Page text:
- Specifying the target computer (the same can be done using the TARGETCOMPUTER= command line parameter). Avoid including the ADMINPASSWORD parameter within the INI file, since this value is stored as clear text and can easily be compromised. Instead, consider assigning values for both ADMINACCOUNT and ADMINPASSWORD via the command line interface,
- Setting the target directory for SQL Server engine binaries and Analysis Services data files with INSTALLSQLDIR (set by default to %ProgramFiles%\Microsoft SQL Server\ folder) and INSTALLASDATADIR (set by default to %ProgramFiles%\Microsoft SQL Server\Data\) parameters,
- Modifying the existing setup by adding both instance aware (e.g. Analysis Server, Replication, etc.) and shared (e.g. Client Components) features, using ADDLOCAL (to install all components, you would specify ADDLOCAL=All) or REMOVE parameters. If you intend to add or remove individual components, you need to use the appropriate, case-sensitive name of each one (refer to the Books Online for their full listing),
- Assigning properties of services for SQL Server, SQL Server Agent, Analysis Services, or Reporting Services, including their security context (which defaults to Local System account) and their startup mode,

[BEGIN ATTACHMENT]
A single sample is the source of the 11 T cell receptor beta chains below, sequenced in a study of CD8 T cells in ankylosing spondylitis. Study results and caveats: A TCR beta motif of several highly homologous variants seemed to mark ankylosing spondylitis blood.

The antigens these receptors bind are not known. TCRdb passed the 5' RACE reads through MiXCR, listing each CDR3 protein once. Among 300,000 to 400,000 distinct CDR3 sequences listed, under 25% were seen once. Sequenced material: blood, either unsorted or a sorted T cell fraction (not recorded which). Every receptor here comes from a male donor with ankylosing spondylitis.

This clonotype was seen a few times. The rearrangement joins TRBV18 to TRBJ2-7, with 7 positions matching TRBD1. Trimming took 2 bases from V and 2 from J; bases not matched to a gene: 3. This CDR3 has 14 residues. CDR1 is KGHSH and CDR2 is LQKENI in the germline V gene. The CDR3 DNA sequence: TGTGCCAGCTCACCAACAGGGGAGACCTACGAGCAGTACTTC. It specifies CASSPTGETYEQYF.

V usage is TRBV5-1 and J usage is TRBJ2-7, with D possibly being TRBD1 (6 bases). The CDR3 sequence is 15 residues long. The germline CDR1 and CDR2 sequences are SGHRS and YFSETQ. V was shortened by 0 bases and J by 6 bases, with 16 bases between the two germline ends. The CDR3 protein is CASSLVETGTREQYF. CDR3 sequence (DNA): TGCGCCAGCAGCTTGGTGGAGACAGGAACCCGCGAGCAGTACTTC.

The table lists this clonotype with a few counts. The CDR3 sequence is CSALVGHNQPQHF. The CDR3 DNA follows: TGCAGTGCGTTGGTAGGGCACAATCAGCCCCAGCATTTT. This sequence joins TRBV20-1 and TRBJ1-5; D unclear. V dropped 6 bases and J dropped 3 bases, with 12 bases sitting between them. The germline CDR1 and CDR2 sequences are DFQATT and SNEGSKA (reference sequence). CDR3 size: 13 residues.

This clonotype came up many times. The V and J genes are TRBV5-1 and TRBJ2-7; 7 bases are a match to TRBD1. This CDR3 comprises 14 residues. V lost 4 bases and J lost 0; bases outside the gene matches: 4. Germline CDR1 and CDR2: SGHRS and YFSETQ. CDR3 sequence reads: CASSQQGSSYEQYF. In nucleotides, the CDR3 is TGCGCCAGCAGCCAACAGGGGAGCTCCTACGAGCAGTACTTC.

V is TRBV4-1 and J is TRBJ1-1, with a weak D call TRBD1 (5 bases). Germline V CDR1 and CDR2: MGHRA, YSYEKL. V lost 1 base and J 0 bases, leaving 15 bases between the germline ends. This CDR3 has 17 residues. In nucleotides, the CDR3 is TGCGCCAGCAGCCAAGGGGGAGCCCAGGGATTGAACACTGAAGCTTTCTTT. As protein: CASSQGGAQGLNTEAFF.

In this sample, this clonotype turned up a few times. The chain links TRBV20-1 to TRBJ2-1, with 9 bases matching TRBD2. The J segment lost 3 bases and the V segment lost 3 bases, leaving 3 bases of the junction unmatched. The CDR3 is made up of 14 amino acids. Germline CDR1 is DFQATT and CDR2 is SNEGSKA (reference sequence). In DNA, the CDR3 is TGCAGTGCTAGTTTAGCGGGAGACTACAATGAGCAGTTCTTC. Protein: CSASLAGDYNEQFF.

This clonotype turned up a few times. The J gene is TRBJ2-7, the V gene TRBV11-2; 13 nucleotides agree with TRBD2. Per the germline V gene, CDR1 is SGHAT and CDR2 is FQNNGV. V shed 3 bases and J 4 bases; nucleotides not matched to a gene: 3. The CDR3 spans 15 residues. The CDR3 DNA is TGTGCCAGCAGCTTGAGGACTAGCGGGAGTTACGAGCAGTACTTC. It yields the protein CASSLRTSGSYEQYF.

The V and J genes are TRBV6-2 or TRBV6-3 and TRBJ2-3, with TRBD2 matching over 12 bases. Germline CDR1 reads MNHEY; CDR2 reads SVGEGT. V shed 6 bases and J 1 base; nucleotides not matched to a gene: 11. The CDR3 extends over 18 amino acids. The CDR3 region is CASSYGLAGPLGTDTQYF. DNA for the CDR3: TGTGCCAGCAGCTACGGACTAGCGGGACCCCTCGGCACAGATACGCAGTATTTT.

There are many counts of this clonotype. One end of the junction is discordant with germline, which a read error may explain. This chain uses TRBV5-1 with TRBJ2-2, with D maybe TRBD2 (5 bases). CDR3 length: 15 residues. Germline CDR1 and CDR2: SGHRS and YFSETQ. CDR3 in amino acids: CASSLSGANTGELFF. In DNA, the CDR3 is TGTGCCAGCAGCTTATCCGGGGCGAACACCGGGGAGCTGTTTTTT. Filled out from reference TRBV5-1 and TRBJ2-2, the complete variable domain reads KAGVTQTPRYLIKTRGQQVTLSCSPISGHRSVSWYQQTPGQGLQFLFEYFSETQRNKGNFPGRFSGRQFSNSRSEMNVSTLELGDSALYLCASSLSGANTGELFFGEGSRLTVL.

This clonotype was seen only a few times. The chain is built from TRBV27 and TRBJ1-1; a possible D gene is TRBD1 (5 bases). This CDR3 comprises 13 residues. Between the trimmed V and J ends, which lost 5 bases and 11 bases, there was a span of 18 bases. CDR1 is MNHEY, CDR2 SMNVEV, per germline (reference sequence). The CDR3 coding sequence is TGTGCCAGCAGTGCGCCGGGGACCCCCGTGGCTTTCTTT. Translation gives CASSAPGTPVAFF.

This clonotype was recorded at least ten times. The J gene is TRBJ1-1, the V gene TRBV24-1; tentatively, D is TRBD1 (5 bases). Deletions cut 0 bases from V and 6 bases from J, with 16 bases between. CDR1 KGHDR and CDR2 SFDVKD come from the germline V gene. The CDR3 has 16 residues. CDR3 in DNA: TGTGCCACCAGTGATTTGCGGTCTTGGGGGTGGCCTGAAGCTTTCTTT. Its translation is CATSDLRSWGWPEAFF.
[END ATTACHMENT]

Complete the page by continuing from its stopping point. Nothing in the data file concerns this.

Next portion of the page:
- Defining such instance- and server-wide installation options as authentication mode (with SECURITYMODE parameter), licensing, Product ID (25 character product identification key), or default collation settings,
- Performing clustered installation or uninstallation, as well as adding and removing individual nodes to it (indicated by inclusion of VS parameter),
- Removing some or all of the installed components.
To take advantage of settings stored in an INI file, you need to specify its location and name following the /settings switch when invoking SETUP.EXE from the command line. This automatically eliminates the need for selecting these settings via graphical interface during a standard, GUI-based installation. The /qn command line switch not only makes the installation silent but is also required for an unattended installation of a failover cluster). It results in all messages being written to Setup log files (instead of displaying them interactively). If you want to track the progress of installation on a non-clustered system, you can attempt the /qb switch instead, which allows you to view dialog boxes showing progress information, while still maintaining unattended character of installation process. Note that modifications and removal of individual components or the entire product can be performed with Add or Remove Programs applet in Control Panel.